The National Renewable Energy Laboratory (NREL) has selected HP and Intel to provide an energy efficient, high-performance computer (HPC) system dedicated to energy-systems integration, renewable-energy research, and energy-efficiency technologies. The $10 million HPC system will reside at the Energy Systems Integration Facility (ESIF), under construction on the Golden, Colorado, campus. The computer will expand NREL’s modeling and simulation capabilities, including advancing materials research and developing a deeper understanding of biological and chemical processes. It will also support research into fully integrated energy systems that would otherwise be too expensive, or even impossible, to study directly. The HPC’s petascale computing capability (1015 calculations per second) is the world’s largest computing capability dedicated solely to renewable energy and energy efficiency research.
The new center will provide additional computing resources to support the breadth of research at NREL, leading to increased efficiency and lower costs for research into clean energy technologies including solar photovoltaics, wind energy, electric vehicles, buildings technologies, and renewable fuels.
“This capability sets NREL apart in our ability to continue groundbreaking research and analysis,” NREL Director Dan Arvizu said. “In partnership with HP and Intel, NREL is acquiring one of the most energy efficient, high performance computer systems in the world for our research.”
The HPC data center at NREL will be the world’s most energy efficient, with an annualized average power usage effectiveness (PUE) rating of 1.06 or better. The average data center operates with a PUE of 1.91, according to 2009 data from the Environmental Protection Agency’s Energy Star Program. NREL’s data-center design is compact, resulting in short runs for electrical and plumbing components. The project features technology under development that uses warm water in the computing rack to efficiently cool the servers.
NREL will maximize the reuse of heat generated by the HPC system. The “waste heat” from the computer system will be used as the primary heat source in the ESIF offices and lab space. Excess heat can also be exported to adjacent buildings and other areas of the NREL campus. All together, the efficiency of the data center, the energy efficiency features of the HPC system and the system’s ability to reuse heat combine to reduce overall energy use. The system is projected to deliver substantial energy savings and avoid significant costs through the efficiency improvements. The project will help the Energy Department implement an Executive Order on federal sustainability that set energy efficiency goals across the federal government.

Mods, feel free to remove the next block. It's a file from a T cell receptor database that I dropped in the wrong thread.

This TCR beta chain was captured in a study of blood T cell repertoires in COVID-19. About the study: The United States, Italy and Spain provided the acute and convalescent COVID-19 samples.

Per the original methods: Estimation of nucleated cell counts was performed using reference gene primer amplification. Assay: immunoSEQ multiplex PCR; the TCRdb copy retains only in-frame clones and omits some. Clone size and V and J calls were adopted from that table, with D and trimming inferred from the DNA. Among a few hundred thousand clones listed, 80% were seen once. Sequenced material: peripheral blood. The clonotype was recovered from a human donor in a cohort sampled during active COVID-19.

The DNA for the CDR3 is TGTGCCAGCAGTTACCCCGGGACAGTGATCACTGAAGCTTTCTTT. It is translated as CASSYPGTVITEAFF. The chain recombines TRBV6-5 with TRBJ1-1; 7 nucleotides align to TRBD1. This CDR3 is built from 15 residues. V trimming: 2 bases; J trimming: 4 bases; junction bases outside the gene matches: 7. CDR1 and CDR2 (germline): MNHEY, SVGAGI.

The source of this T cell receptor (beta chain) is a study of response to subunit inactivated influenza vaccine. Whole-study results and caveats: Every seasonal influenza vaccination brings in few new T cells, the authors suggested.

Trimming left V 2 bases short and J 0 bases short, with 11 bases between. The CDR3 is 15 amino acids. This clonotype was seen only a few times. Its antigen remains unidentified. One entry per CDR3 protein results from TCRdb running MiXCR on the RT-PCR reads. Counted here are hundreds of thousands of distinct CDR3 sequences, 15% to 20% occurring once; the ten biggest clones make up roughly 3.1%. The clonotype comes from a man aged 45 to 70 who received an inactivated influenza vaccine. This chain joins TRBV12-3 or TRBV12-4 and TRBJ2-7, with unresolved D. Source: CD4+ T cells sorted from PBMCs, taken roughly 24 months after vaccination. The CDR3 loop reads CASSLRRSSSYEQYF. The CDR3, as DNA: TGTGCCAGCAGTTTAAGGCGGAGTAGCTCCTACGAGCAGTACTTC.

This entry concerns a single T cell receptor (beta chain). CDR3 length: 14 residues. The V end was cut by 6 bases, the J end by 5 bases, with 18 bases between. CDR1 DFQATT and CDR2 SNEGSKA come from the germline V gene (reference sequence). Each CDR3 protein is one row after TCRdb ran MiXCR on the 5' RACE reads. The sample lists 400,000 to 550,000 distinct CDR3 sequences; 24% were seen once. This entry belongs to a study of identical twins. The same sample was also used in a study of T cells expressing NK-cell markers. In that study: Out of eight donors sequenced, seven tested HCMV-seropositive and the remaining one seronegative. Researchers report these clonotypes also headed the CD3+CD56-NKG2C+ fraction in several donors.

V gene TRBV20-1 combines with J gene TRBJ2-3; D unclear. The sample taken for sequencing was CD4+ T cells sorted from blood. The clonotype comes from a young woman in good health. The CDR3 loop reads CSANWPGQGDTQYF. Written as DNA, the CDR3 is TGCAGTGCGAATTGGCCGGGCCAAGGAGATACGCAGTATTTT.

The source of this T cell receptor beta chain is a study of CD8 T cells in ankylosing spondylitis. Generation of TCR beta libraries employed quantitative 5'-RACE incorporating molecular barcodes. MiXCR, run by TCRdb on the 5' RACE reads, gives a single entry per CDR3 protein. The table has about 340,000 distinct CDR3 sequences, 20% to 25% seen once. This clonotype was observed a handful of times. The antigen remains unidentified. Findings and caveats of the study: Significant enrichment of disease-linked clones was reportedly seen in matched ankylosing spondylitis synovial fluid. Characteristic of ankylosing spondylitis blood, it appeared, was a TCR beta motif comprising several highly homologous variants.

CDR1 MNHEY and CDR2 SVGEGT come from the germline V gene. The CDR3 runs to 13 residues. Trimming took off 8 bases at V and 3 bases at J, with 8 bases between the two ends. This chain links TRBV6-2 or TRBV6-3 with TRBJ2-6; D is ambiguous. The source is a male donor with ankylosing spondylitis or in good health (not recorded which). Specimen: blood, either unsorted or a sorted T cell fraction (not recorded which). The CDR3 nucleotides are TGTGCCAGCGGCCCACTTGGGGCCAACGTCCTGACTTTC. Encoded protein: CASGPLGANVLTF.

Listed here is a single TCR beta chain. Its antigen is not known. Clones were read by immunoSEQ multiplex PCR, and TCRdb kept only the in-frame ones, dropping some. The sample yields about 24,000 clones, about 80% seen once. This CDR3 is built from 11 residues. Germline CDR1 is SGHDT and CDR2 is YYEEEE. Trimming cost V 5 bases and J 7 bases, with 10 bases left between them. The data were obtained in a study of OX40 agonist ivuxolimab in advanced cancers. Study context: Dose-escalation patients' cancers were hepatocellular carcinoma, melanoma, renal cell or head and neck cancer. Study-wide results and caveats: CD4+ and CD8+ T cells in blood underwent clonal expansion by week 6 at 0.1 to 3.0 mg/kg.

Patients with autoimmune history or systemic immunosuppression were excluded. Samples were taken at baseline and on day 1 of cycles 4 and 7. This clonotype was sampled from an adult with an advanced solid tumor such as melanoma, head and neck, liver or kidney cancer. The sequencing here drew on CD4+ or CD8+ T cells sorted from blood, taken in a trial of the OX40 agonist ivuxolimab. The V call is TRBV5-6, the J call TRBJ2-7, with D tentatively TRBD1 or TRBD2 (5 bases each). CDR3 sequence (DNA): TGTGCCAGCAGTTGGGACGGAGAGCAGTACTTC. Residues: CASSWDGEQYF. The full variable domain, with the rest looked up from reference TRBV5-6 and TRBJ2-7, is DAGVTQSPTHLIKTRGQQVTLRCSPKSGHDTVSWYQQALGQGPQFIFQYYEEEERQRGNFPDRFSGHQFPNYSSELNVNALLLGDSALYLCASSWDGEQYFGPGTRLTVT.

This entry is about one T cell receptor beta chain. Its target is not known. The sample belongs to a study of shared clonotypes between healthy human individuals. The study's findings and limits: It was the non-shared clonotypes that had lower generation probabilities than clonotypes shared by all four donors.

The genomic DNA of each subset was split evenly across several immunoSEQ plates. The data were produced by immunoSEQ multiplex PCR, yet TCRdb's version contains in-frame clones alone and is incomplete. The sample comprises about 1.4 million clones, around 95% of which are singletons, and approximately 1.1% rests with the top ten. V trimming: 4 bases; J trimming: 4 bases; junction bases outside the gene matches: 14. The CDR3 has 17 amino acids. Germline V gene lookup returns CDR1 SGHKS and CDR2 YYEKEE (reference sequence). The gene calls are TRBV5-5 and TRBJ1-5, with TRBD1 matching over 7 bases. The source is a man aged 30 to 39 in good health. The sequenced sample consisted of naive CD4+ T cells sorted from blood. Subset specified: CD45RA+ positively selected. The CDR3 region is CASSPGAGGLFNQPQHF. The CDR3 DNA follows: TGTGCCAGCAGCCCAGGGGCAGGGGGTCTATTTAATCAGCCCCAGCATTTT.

“NREL needed a system that would deliver on its commitment to energy efficiency while achieving the highest levels of performance for their researchers,” Scott Misage, director, HPC, HP, said. “HP ProLiant servers and innovative water cooled design provide the foundation needed to make this data center one of the most efficient in the world, while reaching petascale performance.”
The computer will be deployed in two phases that will include scalable HP ProLiant SL230s and SL250s Generation 8 (Gen8) servers based on eight-core Intel Xeon E5-2670 processors as well as the next generation of servers featuring future 22 nm Ivy Bridge architecture based Intel Xeon processors and Intel Many Integrated Core architecture based Intel Xeon Phi co-processors. The first phase of the HPC installation will begin in November 2012, reaching petascale capacity in the summer of 2013. HP and Intel were selected after a competitive, open procurement process.
“Research on renewable energy and new energy sources are areas aimed to address humanity’s biggest challenges and will impact literally everyone on the globe. Our collaboration with HP and NREL is also bringing computer architecture and system cooling to accelerate innovation in more efficient use of energy critical for achieving exascale performance by end of the decade,” Stephen Wheat, general manager of High Performance Computing at Intel said.
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